Link: GAO Decision
Protestor: L-3 Services, Inc.
Agency: National Aeronautics and Space Administration
Disposition: Protest Denied.
1. Protest challenging agency’s cost realism evaluation of protester’s proposal is denied where the record demonstrates that the agency’s conclusions were reasonable.
2. Protest that contracting agency improperly evaluated offerors’ technical and cost proposals is denied where the record shows that the evaluations were reasonable and consistent with the stated evaluation criteria.
3. Where solicitation advised offerors that the agency did not intend to conduct discussions, there is no merit in protester’s assertion that discussions were required.
General Counsel PC:
L-3 Services, Inc. protested the award to TASC, Inc. of a contract to provide support services for selected software systems being developed for NASA’s Goddard Space Flight Center facility in Fairmount, West Virginia. The RFP sought to combine two former contracts for support services into one unified contract for independent verification and validation (IV&V) services, and indicated that award would be made without conducting discussions. The SSA accepted the findings of the SEB recommending TASC for award, noting several discriminators in TASC’s proposal. It noted TASC’s superiority in its management and communications approach, its transition plan, and its proposal for small business utilization; TASC also offered a significantly lower price than L-3.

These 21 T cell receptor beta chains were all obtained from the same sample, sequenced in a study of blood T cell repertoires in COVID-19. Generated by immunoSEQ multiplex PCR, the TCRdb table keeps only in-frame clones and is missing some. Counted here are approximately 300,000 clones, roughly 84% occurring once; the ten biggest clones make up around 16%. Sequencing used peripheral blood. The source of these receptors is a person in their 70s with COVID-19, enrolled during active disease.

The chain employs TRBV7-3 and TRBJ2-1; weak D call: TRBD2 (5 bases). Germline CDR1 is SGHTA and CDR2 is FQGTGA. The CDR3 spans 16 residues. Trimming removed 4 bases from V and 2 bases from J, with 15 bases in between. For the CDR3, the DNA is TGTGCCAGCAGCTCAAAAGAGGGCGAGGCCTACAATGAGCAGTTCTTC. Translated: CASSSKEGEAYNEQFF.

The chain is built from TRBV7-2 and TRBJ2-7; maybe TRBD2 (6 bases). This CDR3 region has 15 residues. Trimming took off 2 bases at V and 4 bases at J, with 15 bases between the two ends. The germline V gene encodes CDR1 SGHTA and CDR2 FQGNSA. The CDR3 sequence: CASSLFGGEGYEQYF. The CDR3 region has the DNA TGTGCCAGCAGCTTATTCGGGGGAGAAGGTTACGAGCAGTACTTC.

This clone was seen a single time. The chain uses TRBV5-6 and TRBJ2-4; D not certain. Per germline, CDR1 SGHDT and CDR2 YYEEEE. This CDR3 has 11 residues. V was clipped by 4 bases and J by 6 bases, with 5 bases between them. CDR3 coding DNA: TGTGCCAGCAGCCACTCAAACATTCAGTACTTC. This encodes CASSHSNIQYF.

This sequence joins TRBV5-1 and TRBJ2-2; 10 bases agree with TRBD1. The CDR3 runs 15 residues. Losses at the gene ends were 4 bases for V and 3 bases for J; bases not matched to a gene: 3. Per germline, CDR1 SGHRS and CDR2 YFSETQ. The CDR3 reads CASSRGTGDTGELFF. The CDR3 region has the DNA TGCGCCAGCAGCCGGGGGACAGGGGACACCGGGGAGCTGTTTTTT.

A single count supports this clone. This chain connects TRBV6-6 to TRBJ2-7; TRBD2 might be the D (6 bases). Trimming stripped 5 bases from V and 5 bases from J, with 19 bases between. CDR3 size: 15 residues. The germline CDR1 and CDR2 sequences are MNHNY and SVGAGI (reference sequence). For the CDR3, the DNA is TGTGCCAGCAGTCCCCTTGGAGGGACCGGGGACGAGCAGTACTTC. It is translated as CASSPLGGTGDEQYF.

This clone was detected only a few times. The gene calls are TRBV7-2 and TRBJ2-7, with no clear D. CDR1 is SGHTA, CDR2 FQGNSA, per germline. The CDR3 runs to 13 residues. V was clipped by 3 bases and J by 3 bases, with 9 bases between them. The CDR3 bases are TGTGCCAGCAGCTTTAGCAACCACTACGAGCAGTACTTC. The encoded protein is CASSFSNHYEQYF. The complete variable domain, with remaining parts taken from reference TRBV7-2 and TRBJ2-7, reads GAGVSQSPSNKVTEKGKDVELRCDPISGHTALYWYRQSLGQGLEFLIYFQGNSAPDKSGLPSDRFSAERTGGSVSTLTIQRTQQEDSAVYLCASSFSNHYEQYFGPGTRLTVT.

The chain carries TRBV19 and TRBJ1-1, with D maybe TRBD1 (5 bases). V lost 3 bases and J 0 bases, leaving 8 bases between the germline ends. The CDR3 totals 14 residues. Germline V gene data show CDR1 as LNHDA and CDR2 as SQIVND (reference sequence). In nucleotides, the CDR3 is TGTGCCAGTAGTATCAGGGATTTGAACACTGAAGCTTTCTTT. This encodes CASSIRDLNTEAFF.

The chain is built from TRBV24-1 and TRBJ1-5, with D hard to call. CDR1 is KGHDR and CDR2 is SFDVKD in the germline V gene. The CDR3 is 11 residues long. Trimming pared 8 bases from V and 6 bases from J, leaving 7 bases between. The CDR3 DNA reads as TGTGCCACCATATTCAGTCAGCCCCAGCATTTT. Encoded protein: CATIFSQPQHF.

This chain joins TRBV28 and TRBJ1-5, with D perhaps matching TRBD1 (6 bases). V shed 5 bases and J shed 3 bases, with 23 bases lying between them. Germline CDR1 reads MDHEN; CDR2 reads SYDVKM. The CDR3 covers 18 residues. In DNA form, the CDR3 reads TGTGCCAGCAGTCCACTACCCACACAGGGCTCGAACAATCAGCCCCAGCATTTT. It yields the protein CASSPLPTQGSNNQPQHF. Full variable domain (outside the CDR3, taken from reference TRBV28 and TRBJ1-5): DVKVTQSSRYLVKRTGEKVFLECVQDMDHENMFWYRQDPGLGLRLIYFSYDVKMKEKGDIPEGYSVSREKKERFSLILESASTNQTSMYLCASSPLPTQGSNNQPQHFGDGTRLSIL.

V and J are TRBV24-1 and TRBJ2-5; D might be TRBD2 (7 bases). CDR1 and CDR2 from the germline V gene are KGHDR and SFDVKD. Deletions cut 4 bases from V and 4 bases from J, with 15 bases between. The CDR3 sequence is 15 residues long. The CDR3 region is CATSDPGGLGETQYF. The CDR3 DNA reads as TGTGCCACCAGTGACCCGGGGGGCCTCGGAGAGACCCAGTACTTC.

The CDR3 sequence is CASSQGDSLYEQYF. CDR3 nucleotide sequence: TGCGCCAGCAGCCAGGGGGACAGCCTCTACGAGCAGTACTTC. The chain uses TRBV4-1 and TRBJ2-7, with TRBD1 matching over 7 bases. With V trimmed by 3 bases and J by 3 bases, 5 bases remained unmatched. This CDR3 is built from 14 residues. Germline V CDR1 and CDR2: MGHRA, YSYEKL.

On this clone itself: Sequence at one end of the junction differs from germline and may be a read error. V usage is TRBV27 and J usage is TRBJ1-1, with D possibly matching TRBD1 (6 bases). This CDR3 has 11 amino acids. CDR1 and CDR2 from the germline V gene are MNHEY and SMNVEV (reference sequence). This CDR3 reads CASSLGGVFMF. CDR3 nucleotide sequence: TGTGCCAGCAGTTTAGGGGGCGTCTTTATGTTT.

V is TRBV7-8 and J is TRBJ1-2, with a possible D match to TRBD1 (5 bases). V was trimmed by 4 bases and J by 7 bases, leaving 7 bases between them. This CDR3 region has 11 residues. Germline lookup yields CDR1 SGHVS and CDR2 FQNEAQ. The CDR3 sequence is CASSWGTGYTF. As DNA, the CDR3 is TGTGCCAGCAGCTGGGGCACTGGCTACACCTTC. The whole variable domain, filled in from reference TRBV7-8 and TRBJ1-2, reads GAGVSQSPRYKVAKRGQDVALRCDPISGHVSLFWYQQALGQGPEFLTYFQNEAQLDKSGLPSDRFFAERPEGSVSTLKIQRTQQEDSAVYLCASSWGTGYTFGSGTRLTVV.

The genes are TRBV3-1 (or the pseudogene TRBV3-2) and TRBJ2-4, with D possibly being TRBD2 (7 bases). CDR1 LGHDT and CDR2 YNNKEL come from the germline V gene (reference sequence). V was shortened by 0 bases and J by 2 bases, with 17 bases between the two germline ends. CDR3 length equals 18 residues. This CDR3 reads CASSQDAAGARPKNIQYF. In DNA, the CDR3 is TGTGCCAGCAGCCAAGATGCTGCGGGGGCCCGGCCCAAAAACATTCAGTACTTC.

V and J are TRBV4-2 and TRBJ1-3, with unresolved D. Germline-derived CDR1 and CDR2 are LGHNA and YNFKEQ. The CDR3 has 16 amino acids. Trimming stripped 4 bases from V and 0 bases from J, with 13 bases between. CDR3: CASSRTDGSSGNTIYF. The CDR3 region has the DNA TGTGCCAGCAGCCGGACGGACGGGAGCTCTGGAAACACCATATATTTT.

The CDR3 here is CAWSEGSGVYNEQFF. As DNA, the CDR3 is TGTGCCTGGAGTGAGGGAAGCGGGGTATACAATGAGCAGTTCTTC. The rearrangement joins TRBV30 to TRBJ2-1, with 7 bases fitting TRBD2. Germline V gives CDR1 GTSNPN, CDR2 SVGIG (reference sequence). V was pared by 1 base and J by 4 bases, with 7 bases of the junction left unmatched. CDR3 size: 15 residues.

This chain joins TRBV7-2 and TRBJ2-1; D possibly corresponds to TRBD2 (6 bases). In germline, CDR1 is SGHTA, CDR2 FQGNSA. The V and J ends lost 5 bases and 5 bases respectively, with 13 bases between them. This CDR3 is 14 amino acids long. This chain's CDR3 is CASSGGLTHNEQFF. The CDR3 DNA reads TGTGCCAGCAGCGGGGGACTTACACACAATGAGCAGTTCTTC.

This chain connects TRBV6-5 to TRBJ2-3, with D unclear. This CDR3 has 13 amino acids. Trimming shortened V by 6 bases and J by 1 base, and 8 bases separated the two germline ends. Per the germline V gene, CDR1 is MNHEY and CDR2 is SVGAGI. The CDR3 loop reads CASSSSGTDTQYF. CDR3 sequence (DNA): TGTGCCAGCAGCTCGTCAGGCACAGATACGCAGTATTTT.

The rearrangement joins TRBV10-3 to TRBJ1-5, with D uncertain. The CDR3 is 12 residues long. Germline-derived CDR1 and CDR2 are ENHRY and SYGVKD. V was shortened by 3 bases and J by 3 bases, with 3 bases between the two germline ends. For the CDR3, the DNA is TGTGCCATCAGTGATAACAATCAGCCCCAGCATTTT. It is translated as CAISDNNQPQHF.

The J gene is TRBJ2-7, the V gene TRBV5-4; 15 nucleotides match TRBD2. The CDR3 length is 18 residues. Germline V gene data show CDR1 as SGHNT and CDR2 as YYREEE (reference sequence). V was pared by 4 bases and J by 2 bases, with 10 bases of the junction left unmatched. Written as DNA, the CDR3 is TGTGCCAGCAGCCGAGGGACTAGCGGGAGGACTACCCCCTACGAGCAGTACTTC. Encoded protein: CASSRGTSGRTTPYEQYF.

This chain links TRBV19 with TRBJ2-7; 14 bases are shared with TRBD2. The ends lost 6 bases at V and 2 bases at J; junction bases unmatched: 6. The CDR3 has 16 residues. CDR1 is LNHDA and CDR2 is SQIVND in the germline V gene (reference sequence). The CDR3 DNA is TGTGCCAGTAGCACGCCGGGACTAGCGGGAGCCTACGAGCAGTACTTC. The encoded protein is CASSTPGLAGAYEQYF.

The GAO first found the agency’s cost realism analysis to be reasonable, noting that the record showed that the agency properly considered both the proposed levels of effort and proposed rates in both offerors’ proposals. The SEB had reasonably concluded that TASC’s overall proposed cost was realistic, while still acknowledging that certain elements of its cost proposal created risk. The GAO then found that L-3 had merely disagreed with the agency’s judgment regarding its evaluation under the mission suitability factor, pointing out several examples where L-3 made arguments regarding the assessment of strengths and weaknesses that failed to show that the agency had been unreasonable. Finally, the GAO agreed with the agency’s argument that discussions were not necessary because all parties involved clearly had a common understanding of the scope of the contract.
Disappointed offerors must have specific grounds for protest; mere disagreement with the agency’s conclusions will be insufficient to sustain a protest. The GAO will generally reject arguments objecting to the evaluation of proposals so long as the agency has adequately documented its conclusions and those conclusions are reasonable in light of the stated evaluation criteria.